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From San Francisco Business Times

Wells Fargo said Tuesday that Tim Sloan has been named president and chief operating officer, reporting to chairman and CEO John Stumpf, effective immediately.

“As we prepare for Wells Fargo’s future, Tim is an ideal choice to lead one of the best teams in banking as they accelerate investments and drive change that position us for growth,” Stumpf said.

Wells Fargo named 28-year company veteran Tim Sloan president and chief operating officer.

Sloan will retain his role as head of wholesale banking, which he assumed in 2014. Sloan was Wells Fargo’s chief financial officer from 2011 to 2014. Today’s move could put him in line to succeed Stumpf, who is 62 and will reach Wells Fargo’s mandatory retirement age in 2018.

It comes as no surprise that San Francisco-based Wells Fargo tapped a 28-year veteran of the bank to become president, given the importance of the bank’s culture in successfully serving Main Street.

“This is great news,” said Joe Morford, an analyst with RBC Capital Markets in San Francisco. “It’s a strong vote of confidence from the board in Tim’s leadership capabilities.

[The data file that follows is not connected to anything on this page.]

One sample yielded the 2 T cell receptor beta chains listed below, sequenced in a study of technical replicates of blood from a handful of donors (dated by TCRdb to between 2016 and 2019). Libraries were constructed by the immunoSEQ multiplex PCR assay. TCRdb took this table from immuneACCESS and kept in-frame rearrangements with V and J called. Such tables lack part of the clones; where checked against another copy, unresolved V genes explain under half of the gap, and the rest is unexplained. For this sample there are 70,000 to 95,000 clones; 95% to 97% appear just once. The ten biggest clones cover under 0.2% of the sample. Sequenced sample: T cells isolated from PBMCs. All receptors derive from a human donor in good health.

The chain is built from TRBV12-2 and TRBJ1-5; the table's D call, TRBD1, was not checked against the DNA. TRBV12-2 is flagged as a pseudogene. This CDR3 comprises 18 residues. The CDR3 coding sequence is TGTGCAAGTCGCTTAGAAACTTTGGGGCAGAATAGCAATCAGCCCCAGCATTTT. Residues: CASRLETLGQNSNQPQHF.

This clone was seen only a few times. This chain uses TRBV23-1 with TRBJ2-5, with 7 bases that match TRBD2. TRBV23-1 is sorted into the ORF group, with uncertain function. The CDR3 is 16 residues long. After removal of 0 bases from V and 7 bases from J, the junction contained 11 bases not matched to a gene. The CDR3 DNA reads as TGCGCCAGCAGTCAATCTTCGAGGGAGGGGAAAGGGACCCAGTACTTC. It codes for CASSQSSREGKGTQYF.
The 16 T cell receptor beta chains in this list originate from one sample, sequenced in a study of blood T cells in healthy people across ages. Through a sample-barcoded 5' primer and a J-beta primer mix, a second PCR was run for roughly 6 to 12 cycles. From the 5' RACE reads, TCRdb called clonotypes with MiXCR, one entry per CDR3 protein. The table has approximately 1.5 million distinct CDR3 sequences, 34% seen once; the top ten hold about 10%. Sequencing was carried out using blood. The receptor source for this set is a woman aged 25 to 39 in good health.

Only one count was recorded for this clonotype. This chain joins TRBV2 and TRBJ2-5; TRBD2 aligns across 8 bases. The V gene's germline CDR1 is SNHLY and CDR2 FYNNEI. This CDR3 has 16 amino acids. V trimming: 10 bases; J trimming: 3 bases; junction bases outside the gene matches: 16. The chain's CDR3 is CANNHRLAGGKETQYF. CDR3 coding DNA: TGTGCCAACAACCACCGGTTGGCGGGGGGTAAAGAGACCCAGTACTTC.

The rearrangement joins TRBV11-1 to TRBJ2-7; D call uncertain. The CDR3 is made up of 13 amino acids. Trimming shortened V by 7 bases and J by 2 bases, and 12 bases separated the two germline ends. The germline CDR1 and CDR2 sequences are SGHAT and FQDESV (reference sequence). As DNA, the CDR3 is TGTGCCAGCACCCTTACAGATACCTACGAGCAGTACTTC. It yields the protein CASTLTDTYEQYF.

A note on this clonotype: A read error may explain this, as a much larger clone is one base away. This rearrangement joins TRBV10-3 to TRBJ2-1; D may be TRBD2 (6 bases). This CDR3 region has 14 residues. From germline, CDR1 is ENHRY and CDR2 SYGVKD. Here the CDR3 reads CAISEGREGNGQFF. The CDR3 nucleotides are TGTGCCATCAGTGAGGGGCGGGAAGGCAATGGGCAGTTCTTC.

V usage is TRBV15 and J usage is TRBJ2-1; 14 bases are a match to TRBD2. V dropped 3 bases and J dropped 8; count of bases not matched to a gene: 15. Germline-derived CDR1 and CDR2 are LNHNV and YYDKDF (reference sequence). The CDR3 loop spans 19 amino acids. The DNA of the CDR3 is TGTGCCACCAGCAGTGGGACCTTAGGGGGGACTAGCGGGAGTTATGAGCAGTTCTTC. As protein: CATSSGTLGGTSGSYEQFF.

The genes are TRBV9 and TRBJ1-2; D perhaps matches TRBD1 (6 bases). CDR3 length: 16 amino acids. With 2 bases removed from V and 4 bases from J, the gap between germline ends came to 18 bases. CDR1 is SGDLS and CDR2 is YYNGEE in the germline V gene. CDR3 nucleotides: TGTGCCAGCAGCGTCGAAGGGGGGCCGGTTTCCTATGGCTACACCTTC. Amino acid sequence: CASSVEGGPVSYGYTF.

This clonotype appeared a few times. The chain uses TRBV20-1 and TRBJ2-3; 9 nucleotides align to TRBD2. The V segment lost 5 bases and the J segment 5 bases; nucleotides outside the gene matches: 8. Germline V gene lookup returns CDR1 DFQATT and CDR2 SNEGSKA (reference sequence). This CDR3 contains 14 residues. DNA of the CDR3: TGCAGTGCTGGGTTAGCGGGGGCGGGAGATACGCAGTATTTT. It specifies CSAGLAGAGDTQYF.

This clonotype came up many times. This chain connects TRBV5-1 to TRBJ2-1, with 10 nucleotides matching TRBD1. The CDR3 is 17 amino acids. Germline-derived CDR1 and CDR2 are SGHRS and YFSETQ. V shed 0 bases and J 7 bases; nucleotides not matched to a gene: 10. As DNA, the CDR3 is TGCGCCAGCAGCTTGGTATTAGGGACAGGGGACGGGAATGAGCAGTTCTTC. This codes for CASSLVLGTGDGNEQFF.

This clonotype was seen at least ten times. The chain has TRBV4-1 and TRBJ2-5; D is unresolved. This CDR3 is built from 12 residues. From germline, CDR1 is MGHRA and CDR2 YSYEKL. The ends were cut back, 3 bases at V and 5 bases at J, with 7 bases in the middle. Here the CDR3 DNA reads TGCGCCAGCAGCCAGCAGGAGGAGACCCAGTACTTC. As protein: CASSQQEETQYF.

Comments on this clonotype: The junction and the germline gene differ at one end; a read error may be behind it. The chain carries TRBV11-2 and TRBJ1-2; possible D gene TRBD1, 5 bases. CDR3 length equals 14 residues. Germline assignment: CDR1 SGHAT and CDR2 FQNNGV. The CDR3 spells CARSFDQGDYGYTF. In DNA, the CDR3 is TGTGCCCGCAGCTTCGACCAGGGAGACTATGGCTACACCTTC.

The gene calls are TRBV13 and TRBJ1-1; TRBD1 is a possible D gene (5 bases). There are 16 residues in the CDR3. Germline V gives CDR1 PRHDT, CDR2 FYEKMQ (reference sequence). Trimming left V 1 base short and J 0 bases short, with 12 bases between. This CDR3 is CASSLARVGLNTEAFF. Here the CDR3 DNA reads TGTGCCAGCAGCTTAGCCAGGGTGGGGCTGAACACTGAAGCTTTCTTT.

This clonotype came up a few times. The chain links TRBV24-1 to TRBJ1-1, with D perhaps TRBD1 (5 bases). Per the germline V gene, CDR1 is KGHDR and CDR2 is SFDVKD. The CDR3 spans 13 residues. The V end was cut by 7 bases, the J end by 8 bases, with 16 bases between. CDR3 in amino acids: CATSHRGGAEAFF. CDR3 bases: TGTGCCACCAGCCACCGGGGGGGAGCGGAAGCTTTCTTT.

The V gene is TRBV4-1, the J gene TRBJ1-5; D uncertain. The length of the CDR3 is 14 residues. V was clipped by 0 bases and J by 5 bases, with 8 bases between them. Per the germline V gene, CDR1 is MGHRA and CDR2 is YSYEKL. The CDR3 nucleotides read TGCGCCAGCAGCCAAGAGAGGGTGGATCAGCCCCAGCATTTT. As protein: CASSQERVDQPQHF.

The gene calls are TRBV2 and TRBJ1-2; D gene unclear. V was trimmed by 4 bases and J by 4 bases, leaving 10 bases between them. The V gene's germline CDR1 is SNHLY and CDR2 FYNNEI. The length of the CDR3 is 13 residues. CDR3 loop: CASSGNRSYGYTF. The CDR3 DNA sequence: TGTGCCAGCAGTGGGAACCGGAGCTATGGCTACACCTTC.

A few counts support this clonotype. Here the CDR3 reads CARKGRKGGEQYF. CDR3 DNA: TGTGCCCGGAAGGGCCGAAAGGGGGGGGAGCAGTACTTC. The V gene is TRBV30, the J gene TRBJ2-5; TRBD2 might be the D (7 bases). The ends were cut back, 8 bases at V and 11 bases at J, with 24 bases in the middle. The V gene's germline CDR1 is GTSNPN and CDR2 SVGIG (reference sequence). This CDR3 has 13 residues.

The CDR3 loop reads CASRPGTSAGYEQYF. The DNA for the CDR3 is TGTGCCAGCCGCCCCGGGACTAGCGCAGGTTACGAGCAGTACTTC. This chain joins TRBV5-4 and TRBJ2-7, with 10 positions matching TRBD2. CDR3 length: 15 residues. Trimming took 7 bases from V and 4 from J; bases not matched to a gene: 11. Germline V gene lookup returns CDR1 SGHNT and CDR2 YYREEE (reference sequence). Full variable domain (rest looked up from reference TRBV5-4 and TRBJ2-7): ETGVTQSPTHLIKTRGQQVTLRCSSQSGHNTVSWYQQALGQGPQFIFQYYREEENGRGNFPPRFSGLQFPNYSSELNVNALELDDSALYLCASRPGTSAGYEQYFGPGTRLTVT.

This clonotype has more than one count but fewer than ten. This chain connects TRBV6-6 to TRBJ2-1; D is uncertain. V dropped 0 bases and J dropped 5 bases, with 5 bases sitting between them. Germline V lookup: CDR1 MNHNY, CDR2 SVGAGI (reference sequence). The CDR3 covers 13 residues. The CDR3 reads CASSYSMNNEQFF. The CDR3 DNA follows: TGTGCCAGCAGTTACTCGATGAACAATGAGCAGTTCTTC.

“While we were somewhat surprised by the timing of the announcement, we have long seen Tim as the most likely successor to the CEO position,” Morford said. “This sets up for a very smooth transition, particularly since John has no plans to retire anytime soon.

“One of the greatest strengths of Wells Fargo is the depth and stability of its management team, with its impressive track record of consistently executing the same successful strategy,” Morford said.

Reporting to Sloan in his new role are Carrie Tolstedt, head of community banking; Avid Modjtabai, overseeing consumer lending; and David Carroll, head of wealth and investment management.

Sloan lives in Los Angeles but spends most of his work weeks at the bank’s (NYSE: WFC) San Francisco headquarters.
In an interview with the San Francisco Business Times in late 2012, Sloan shared his philosophy on cost-cutting, a skill that he will continue to rely on in his new role. (In the latest quarter, Wells touted its 27 percent reduction in travel and entertainment expenses from a year earlier.)